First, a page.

The only heat we had was an old kitchen stove and it was very cold in the wintertime when the fire went out.

JSB: Were you the first child?

DOB: No, Lena was older than I.

JSB: And you were the second child? Were there any more?

DCB: Oh, yes. There were two brothers younger than I and they were born about two years apart.

JSB; In the Washinee house?

DCB; Yes, each morning in the cold weather we would walk up the Mt. Riga road to Mr. Selleck’s property, who owned the land, and drag back dry chestnut poles cut into short lengths for the stove. Some of us didn’t get the wood cut so Mother did it for us and she did it for us many times.

Dad worked/\a miller and all-round man for Mr. Selleck. Mr. Selleck sold cattle, chickens, eggs, pigs, apples, wood, potatoes kerosene and other things, besides all kinds of feed. The feed mill was run by water power. Some people called it a grist mill.

JSB; Where was the water power?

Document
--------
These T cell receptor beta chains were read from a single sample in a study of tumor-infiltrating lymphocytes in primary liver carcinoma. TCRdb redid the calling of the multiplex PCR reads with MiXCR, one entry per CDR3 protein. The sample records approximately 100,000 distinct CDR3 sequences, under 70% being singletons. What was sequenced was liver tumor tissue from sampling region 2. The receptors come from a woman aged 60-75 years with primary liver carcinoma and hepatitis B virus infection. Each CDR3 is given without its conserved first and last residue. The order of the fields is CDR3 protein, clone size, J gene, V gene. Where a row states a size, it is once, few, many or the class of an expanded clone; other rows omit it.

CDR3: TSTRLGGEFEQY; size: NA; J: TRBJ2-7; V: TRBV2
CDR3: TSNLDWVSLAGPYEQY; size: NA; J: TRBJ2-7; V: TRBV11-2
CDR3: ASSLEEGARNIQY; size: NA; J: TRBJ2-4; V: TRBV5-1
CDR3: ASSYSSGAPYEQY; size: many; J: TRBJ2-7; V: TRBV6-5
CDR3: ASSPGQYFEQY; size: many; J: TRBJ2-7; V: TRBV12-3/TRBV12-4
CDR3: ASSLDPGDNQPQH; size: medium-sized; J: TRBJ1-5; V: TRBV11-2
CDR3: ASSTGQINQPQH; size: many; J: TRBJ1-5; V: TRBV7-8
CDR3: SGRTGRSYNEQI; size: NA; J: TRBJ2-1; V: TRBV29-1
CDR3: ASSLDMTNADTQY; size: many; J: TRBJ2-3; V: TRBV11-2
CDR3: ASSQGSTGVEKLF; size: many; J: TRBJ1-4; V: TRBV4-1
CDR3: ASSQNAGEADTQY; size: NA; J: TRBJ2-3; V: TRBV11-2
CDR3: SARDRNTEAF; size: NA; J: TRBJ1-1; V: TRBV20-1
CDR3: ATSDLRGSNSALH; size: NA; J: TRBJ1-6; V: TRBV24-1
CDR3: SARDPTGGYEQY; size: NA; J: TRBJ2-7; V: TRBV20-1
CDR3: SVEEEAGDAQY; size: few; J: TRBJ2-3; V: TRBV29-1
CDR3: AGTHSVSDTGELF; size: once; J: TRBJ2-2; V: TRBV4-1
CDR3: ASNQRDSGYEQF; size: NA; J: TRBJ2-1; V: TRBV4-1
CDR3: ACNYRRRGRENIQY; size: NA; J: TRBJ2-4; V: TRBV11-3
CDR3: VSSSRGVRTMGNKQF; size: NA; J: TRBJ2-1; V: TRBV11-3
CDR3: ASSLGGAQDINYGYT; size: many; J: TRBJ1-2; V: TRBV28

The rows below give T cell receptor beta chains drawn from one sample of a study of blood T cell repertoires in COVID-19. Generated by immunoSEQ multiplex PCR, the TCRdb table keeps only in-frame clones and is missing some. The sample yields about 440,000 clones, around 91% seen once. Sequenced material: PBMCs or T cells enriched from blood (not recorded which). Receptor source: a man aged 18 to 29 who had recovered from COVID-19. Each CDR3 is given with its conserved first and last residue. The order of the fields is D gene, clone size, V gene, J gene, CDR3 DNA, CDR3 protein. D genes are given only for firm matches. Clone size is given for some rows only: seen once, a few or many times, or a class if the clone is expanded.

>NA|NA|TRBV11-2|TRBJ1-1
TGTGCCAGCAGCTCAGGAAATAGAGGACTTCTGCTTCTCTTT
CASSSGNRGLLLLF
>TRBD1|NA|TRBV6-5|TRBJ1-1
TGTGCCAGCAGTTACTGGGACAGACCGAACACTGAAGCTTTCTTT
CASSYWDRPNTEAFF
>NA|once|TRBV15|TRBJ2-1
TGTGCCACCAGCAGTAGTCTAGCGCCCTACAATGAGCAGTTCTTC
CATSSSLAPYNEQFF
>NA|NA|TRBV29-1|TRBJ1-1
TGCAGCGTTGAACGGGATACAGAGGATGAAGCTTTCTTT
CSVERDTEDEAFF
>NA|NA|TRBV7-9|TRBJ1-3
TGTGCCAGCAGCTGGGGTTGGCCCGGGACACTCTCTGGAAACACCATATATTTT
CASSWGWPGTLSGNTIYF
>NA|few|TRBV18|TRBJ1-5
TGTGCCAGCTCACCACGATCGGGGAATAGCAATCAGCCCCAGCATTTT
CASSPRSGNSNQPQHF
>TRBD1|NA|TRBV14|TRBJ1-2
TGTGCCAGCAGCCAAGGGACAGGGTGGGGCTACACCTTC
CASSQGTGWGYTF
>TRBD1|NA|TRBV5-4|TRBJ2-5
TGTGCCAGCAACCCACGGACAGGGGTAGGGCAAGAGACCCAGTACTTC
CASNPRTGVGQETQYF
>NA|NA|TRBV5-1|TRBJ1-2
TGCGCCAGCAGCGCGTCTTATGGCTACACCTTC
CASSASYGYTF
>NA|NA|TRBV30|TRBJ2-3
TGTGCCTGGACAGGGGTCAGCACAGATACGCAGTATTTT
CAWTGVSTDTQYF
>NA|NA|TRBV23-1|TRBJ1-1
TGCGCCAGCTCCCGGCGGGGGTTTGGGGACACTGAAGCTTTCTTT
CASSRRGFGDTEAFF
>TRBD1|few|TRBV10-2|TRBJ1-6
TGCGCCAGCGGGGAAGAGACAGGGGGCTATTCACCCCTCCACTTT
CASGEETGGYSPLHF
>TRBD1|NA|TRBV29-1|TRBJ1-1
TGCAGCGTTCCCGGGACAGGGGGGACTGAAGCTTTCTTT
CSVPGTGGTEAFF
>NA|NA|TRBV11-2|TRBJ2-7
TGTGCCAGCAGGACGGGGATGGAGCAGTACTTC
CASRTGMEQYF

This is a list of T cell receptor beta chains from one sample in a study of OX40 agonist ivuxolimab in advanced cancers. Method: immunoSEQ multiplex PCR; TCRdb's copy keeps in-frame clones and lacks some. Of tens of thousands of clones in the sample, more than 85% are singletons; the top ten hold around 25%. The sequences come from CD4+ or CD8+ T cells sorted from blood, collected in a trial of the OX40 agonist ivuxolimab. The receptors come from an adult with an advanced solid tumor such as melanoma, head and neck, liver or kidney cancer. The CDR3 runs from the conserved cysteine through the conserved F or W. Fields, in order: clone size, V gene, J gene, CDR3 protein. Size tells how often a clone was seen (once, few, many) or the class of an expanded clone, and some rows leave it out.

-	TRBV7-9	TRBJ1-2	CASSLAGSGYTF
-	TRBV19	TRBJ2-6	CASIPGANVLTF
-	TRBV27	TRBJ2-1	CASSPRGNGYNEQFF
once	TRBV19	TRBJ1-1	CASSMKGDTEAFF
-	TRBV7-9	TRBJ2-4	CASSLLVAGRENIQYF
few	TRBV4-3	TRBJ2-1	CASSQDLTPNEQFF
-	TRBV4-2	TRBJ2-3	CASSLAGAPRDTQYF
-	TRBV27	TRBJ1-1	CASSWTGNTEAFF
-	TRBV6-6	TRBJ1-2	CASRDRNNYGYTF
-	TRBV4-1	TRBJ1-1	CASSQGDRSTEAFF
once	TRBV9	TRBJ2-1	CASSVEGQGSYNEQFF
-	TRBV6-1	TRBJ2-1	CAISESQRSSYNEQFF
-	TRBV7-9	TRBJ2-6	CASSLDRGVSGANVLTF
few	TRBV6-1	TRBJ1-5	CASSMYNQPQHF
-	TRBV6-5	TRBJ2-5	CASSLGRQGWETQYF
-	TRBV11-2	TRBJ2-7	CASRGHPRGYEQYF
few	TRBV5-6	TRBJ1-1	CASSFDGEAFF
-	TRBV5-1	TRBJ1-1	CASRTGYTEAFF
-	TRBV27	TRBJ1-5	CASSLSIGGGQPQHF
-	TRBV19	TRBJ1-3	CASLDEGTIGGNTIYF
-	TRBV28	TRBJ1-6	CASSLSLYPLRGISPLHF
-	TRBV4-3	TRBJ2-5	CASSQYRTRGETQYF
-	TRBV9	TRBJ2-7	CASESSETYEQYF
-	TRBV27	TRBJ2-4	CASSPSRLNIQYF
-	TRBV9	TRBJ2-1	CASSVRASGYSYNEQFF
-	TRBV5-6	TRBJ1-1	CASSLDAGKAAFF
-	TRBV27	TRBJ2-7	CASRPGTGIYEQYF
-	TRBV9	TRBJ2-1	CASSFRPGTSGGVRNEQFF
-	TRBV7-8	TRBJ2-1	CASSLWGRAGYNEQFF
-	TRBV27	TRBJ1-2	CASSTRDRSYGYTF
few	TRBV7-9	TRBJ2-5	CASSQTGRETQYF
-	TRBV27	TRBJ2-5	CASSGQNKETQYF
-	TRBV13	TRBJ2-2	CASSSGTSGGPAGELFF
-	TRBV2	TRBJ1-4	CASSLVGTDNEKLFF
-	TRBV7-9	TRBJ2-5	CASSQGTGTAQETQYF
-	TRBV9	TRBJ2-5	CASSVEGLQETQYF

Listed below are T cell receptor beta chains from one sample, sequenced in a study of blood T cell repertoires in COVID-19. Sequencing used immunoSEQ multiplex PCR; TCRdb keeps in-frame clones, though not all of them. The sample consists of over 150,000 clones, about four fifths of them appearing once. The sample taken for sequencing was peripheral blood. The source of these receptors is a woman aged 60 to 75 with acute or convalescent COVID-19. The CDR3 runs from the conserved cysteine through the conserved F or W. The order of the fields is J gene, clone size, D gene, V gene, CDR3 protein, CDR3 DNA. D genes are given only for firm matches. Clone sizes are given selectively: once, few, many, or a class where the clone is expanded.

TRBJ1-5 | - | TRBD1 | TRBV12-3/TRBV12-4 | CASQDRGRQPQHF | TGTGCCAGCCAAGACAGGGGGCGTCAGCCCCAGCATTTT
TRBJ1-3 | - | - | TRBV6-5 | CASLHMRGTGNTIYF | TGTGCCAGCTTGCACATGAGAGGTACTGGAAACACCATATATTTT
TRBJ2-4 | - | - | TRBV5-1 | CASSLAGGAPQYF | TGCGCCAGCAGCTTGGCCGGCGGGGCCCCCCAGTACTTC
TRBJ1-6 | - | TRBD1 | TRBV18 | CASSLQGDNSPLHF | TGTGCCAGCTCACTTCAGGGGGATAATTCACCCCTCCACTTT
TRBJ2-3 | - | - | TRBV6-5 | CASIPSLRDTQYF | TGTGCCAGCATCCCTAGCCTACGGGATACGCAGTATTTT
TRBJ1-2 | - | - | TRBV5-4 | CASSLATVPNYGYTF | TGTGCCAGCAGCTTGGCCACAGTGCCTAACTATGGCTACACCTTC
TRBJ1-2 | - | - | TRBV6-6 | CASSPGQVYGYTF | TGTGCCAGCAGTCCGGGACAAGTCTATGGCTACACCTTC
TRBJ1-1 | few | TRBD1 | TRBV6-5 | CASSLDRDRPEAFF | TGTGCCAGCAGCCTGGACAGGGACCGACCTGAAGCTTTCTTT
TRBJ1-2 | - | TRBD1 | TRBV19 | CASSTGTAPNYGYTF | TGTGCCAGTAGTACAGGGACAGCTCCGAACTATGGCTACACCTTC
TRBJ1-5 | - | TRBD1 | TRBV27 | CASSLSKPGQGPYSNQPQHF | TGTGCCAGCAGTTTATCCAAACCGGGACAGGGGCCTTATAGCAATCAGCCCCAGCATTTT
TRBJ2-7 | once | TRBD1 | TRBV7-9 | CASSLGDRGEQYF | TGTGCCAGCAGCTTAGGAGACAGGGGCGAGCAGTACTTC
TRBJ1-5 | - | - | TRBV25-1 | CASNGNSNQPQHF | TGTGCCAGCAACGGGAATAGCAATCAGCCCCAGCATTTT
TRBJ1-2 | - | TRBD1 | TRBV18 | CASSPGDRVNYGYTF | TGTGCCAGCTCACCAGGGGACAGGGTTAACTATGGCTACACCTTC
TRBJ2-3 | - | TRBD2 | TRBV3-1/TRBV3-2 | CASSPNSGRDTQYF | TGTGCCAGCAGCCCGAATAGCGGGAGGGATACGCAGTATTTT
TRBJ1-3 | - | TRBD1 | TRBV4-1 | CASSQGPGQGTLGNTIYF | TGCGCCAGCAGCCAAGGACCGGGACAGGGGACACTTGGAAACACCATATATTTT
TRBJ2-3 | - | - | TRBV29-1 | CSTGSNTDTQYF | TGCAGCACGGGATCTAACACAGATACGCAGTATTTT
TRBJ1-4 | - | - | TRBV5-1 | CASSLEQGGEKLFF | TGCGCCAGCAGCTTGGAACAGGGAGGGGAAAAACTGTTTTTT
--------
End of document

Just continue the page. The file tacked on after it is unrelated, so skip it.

DCB: You know where the red building is on the left hand sideof the road coming up?



JSB: Yes.


DCB: It has 1744 on it? I ground feed there. You know the old stone grinder? I ground feed with that myself. Some of the mill was run by water power and some by hand. Two large stones about five feet in diameter about 12 inches in depth grind the feed. As a rule the bottom stone was stationary and the top stone turning. The grain dropping into s slot near the center of the stone was then run between stones down to a chute where an elevator carried it to the bagging chute. Every so often the stones had to be picked up and made into sharp edges so they could grind the feed better.

JSB: You must have been pretty young then, weren’t you?

DCB: I went to work when I was n>ne years old.

JSB: You did? You were grinding wheat and picking up these big stones?

DCB: I was helping my father. I worked for Mr. Selleck until I was 16 years old. I mean, I worked for his son until I was sixteen. Mr. Selleck had passed away. When there was plenty of water for power, the mill would run all day and far into the night. I received four or five wagons of grain and corn on the cob come to the mill at about the same time. Some were getting their ground feed the same day, and others coming back later. I’ve seen my Dad and Ted Moore covered with feed dust. When they worked at night, the only light they had was candles.

In back of the feed mill was a brook, after coming over the dam, which ran over some large holes and many large boulders, making eddies.